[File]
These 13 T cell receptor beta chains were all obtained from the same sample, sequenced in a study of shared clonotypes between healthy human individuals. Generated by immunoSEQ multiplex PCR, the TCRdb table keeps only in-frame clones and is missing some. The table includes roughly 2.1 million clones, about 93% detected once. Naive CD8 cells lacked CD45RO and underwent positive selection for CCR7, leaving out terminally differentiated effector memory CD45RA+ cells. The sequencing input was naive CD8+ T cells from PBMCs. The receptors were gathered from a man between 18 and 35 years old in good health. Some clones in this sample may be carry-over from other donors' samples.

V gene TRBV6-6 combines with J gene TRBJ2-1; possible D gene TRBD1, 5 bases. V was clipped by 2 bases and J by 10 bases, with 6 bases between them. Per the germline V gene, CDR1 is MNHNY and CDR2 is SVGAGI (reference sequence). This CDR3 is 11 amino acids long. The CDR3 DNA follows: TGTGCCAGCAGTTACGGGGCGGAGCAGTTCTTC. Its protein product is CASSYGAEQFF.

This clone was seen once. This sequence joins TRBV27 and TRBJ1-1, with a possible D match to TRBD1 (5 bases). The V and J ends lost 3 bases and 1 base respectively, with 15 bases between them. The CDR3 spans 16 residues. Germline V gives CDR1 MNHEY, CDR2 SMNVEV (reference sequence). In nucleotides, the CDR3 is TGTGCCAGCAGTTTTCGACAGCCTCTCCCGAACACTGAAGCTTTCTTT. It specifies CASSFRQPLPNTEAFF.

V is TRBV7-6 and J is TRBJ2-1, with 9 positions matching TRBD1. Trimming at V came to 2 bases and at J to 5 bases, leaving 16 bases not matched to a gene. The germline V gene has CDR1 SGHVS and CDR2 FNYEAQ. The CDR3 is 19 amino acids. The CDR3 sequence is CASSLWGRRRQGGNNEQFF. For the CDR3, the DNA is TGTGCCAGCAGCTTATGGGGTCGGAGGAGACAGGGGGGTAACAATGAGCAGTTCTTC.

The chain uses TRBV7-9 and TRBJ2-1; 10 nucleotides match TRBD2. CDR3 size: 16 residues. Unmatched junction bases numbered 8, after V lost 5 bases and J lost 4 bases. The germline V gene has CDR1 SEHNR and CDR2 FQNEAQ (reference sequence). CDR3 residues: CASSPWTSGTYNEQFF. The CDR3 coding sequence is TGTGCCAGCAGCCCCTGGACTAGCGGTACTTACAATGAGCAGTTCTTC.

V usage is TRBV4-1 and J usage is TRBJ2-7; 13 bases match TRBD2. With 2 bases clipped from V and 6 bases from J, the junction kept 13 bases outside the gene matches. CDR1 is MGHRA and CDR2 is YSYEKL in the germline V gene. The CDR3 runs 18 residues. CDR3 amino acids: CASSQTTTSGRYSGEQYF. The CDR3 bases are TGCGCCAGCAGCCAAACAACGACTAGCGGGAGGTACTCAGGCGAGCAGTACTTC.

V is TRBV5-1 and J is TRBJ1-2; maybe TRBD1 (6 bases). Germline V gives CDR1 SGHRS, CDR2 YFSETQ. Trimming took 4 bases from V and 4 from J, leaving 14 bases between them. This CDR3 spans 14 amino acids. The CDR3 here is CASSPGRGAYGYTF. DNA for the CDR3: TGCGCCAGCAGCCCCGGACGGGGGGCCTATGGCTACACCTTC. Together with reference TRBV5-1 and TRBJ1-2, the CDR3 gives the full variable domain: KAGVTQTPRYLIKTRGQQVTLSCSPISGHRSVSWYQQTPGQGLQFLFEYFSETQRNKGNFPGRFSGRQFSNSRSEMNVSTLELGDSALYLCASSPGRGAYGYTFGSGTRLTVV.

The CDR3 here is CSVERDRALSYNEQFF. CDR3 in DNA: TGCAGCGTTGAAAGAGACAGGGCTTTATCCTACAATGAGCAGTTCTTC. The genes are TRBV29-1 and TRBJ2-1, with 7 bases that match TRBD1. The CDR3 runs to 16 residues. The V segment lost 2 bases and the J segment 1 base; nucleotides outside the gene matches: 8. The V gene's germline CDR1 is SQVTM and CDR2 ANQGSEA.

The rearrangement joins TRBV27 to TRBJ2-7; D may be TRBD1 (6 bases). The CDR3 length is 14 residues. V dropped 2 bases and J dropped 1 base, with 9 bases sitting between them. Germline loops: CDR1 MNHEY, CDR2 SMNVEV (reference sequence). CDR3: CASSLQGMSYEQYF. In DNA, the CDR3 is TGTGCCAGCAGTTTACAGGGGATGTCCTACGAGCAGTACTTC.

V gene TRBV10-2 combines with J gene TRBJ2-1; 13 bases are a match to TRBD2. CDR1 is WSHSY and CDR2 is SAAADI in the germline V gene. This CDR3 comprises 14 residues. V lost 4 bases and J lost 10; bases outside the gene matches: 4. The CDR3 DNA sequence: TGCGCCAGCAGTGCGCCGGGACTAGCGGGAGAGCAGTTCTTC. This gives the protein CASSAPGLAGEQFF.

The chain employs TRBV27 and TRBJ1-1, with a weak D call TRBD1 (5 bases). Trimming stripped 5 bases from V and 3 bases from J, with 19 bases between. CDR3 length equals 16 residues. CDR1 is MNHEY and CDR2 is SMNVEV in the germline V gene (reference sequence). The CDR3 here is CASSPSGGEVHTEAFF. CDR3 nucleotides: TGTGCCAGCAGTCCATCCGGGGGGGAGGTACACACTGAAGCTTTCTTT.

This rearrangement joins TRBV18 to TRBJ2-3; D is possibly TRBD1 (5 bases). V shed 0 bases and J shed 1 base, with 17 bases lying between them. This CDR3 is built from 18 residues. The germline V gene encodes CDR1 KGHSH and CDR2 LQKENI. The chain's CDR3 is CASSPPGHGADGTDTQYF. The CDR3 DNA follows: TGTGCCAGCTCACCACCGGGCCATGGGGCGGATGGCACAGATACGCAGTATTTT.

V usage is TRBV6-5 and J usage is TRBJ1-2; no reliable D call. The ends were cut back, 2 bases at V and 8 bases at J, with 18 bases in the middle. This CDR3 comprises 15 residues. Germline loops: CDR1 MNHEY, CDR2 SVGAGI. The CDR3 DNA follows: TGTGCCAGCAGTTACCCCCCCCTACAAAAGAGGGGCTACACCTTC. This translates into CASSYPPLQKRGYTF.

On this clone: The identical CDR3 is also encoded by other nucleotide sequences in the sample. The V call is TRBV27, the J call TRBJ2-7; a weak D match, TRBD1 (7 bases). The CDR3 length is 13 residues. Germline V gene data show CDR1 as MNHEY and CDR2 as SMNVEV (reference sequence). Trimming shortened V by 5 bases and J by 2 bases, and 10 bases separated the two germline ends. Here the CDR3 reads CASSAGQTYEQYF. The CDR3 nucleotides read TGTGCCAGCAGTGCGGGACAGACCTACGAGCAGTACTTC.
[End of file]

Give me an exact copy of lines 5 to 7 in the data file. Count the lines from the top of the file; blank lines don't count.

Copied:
The chain uses TRBV7-9 and TRBJ2-1; 10 nucleotides match TRBD2. CDR3 size: 16 residues. Unmatched junction bases numbered 8, after V lost 5 bases and J lost 4 bases. The germline V gene has CDR1 SEHNR and CDR2 FQNEAQ (reference sequence). CDR3 residues: CASSPWTSGTYNEQFF. The CDR3 coding sequence is TGTGCCAGCAGCCCCTGGACTAGCGGTACTTACAATGAGCAGTTCTTC.

V usage is TRBV4-1 and J usage is TRBJ2-7; 13 bases match TRBD2. With 2 bases clipped from V and 6 bases from J, the junction kept 13 bases outside the gene matches. CDR1 is MGHRA and CDR2 is YSYEKL in the germline V gene. The CDR3 runs 18 residues. CDR3 amino acids: CASSQTTTSGRYSGEQYF. The CDR3 bases are TGCGCCAGCAGCCAAACAACGACTAGCGGGAGGTACTCAGGCGAGCAGTACTTC.

V is TRBV5-1 and J is TRBJ1-2; maybe TRBD1 (6 bases). Germline V gives CDR1 SGHRS, CDR2 YFSETQ. Trimming took 4 bases from V and 4 from J, leaving 14 bases between them. This CDR3 spans 14 amino acids. The CDR3 here is CASSPGRGAYGYTF. DNA for the CDR3: TGCGCCAGCAGCCCCGGACGGGGGGCCTATGGCTACACCTTC. Together with reference TRBV5-1 and TRBJ1-2, the CDR3 gives the full variable domain: KAGVTQTPRYLIKTRGQQVTLSCSPISGHRSVSWYQQTPGQGLQFLFEYFSETQRNKGNFPGRFSGRQFSNSRSEMNVSTLELGDSALYLCASSPGRGAYGYTFGSGTRLTVV.